Today, Eliav’s specialty is the encounter between Jews and Graeco-Roman culture. His book, “God’s Mountain: The Temple Mount in Time, Space and Memory,” won the 2006 prize for best first book from the American Academy for Jewish studies.

He believes that the findings of the Statuary Project will have relevance for Jews today.

“It shows that the rabbis worked to pave a path that would allow people to embrace their Jewish identity within a multicultural environment,” he said.

Our Decency


“At the moment of conception,” says the Talmud, “an angel takes the drop of semen from which the child will be formed and brings it before God. ‘Master of the Universe, what shall be the fate of this drop?’ asks the angel. ‘Will it develop into a strong person or a weak one? A wise person or a fool? A wealthy person or a poor one?’ Whether the person will be wicked or righteous, this he does not ask.”

Why not? Why doesn’t the angel ask God if the soon-to-be-formed person will be wicked or righteous?

Why not? Because the rabbis believed something that neuroscientists and psychologists have made unfashionable. The rabbis believed that we — not our genetic make-up, not our environment, not even God — are responsible for our moral choices. The genetic fix might be in when it comes to how tall or strong we will be, perhaps even how intelligent we might be, but not how decent we might be. Our decency, is up to us.

Rabbis have been divided for centuries as to whether Abraham passed or failed God’s test in this week’s Torah portion when he agreed to climb a mountain with his son, strap the boy down on an altar of stone and prepare to plunge a crude, iron blade into his chest. I for one am not conflicted.

When the angel calls out to stop the slaughter, the Torah is saying that although others might sacrifice their children, Jews do not. The Torah rejects Paganism as our moral benchmark. Abraham failed the test. Jews must have a different and — although it’s impolite to put it this way — a higher moral standard. For 3,000 years, we have believed that our decency is up to us.

Today, in America, a lot of people believe otherwise. Why? Because in many ways the highest ideal in America is freedom, and for many, that has come to mean the freedom to worry only about what is best for them. What makes me “feel good.” What makes them “happy.”

What happens when we follow this most unJewish of all paths through life? It’s not the big things that will go wrong — murder, rape — most of us understand how immoral they are. It’s the little things that begin to disappear when we worry only about ourselves — things like civility, decency, courtesy.

As psychologist Aaron Hass puts it in his book “Doing the Right Thing,” “generosity becomes replaced by reciprocity.” Instead of reaching out to others in kindness for its own sake, we start to ask what we will receive for the assistance we are about to render. We stop giving freely of ourselves and we start keeping score. Or worse.

What’s worse? Something Hass calls “cheap empathy.” It goes like this: Someone we know suffers a loss — a lost job, a lost marriage, a lump in the breast, a pain in the chest, the lost life of a loved one. We watch, we listen, we even call, but what do we say? We say the seven words that add up to cheap empathy — “Let me know if you need anything.”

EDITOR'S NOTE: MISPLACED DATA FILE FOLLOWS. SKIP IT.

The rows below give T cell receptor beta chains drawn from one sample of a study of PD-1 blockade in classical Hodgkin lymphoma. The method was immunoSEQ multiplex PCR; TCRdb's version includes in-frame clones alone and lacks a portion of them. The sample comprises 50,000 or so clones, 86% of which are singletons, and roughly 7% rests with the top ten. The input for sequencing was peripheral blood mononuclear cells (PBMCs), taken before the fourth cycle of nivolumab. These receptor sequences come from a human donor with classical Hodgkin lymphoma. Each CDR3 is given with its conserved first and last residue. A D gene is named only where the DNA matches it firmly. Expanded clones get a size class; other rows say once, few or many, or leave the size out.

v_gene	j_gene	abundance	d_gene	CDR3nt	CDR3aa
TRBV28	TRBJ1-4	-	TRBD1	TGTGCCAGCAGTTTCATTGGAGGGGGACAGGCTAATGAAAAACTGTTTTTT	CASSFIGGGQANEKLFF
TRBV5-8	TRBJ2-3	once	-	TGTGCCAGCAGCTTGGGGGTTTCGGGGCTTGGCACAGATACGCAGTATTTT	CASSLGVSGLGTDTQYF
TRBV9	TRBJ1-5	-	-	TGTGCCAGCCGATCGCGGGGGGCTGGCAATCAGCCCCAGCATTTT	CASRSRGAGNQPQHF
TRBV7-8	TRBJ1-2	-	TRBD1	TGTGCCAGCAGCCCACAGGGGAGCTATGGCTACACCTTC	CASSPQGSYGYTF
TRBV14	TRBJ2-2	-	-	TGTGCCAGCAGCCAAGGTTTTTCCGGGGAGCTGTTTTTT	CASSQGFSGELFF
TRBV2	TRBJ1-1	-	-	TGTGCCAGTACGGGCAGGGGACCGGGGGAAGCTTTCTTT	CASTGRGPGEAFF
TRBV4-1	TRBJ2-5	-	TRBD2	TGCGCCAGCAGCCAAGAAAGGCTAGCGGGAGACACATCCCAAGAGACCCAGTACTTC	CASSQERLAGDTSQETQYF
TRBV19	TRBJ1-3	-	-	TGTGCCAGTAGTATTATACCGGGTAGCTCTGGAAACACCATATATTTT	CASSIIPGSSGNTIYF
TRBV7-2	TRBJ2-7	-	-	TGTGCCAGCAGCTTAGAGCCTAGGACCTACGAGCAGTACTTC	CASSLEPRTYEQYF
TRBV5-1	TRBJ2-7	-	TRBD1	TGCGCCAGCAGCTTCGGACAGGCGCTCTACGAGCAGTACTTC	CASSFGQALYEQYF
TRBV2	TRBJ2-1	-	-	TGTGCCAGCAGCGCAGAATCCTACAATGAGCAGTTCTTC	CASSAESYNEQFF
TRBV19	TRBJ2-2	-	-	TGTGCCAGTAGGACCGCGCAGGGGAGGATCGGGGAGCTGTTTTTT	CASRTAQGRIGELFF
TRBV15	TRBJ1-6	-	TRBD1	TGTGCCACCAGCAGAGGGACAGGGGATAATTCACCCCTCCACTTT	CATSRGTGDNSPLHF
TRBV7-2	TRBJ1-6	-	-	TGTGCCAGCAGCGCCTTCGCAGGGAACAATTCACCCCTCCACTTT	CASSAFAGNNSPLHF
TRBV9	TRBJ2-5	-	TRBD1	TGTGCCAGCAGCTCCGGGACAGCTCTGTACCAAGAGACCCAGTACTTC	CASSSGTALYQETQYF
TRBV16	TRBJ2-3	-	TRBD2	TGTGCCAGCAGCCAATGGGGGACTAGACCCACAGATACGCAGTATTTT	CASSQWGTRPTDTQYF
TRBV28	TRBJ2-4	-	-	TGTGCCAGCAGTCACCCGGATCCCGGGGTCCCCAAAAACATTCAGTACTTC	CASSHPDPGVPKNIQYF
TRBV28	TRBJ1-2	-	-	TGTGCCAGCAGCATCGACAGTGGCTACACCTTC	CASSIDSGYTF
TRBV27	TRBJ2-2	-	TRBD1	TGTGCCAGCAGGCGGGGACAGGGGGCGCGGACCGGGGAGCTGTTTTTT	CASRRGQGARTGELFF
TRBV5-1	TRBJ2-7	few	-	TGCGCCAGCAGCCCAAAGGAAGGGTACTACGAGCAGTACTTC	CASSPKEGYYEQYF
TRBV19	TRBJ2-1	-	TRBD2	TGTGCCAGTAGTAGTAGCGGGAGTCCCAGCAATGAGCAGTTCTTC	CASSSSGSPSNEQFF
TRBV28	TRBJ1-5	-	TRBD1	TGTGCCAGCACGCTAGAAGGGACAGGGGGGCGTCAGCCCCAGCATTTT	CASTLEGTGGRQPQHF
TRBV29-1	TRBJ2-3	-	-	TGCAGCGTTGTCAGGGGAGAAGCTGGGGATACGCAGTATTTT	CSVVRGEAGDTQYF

When we say “Let me know if you need anything,” we place the burden on the one who is suffering. Our job as friends, as human beings, is to anticipate the needs of the suffering, to think about what we would need if we were in their position and then to provide it without being asked. So many of us offer cheap empathy, hoping we won’t be taken up on the offer.

Here’s a simple story about a congregant in a colleague’s synagogue. He was an important attorney. He rose to the highest levels of leadership in the Jewish community — even to the point of being involved in negotiating peace between Israel and the Palestinians. Now, this man was retired. To fill his time, he volunteered a couple of days a week as an ombudsman at a local nursing home. It was his job to handle complaints and be an advocate for the residents and their families. It was at the nursing home that my colleague bumped into the former attorney.

“I know what you’re thinking,” the man said to his rabbi “I used to be an important person, and now, here I am at this nursing home. But rabbi, do you see that man over there? Yesterday, when they served him his lunch they put half of a cantaloupe in front of him and 30 minutes later they came to take it away. I stopped the woman removing the tray and I told her, “This man has had a stroke. He can’t eat a cantaloupe like that. You have to scoop it out for him.’ So she did scoop it out into bite-sized pieces.

Then, the man slowly lowered his spoon, placed one piece upon it at a time and gently brought them to his mouth. “Rabbi, ” he concluded, “watching that man eat his cantaloupe yesterday was one of the finest moments of my life.”

No keeping score. No worrying about what he would get in return for his kindness. No “Let me know if you need anything.” No excuses. Just anticipating; finding a way to be kind to another. Just a single decent act. A simple recognition of a simple truth: that our decency is up to us.


Rabbi Steven Z. Leder is the spiritual leader at Wilshire Boulevard Temple and the author of “The Extraordinary Nature of Ordinary Things” (Behrman House, Inc.).